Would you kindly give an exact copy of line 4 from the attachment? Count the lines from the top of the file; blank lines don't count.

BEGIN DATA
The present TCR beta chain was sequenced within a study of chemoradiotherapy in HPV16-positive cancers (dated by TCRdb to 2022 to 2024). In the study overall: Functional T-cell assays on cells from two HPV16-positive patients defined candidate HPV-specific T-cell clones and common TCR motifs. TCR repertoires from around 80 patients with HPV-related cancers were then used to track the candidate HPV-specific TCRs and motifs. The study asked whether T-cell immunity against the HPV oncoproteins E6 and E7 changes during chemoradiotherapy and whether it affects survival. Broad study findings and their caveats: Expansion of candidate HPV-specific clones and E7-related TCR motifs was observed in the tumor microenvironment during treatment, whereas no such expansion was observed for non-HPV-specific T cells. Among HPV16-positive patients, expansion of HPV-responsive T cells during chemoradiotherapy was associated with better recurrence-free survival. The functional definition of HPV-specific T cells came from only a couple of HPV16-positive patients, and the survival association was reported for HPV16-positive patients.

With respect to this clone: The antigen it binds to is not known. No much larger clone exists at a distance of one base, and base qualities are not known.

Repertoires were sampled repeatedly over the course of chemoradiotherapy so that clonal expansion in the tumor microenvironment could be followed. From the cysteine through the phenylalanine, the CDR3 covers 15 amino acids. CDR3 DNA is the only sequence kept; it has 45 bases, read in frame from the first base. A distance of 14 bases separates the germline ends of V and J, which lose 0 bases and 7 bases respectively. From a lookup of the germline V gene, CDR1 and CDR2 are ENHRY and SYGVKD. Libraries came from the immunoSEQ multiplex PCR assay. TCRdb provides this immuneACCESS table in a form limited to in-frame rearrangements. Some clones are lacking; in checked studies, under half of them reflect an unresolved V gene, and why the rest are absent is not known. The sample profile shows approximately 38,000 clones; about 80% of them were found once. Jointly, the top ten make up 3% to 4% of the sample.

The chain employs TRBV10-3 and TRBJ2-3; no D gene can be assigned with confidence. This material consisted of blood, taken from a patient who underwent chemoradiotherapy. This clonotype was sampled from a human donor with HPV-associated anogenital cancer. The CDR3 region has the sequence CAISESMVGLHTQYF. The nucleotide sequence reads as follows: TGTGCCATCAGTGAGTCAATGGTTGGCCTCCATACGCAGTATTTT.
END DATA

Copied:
The chain employs TRBV10-3 and TRBJ2-3; no D gene can be assigned with confidence. This material consisted of blood, taken from a patient who underwent chemoradiotherapy. This clonotype was sampled from a human donor with HPV-associated anogenital cancer. The CDR3 region has the sequence CAISESMVGLHTQYF. The nucleotide sequence reads as follows: TGTGCCATCAGTGAGTCAATGGTTGGCCTCCATACGCAGTATTTT.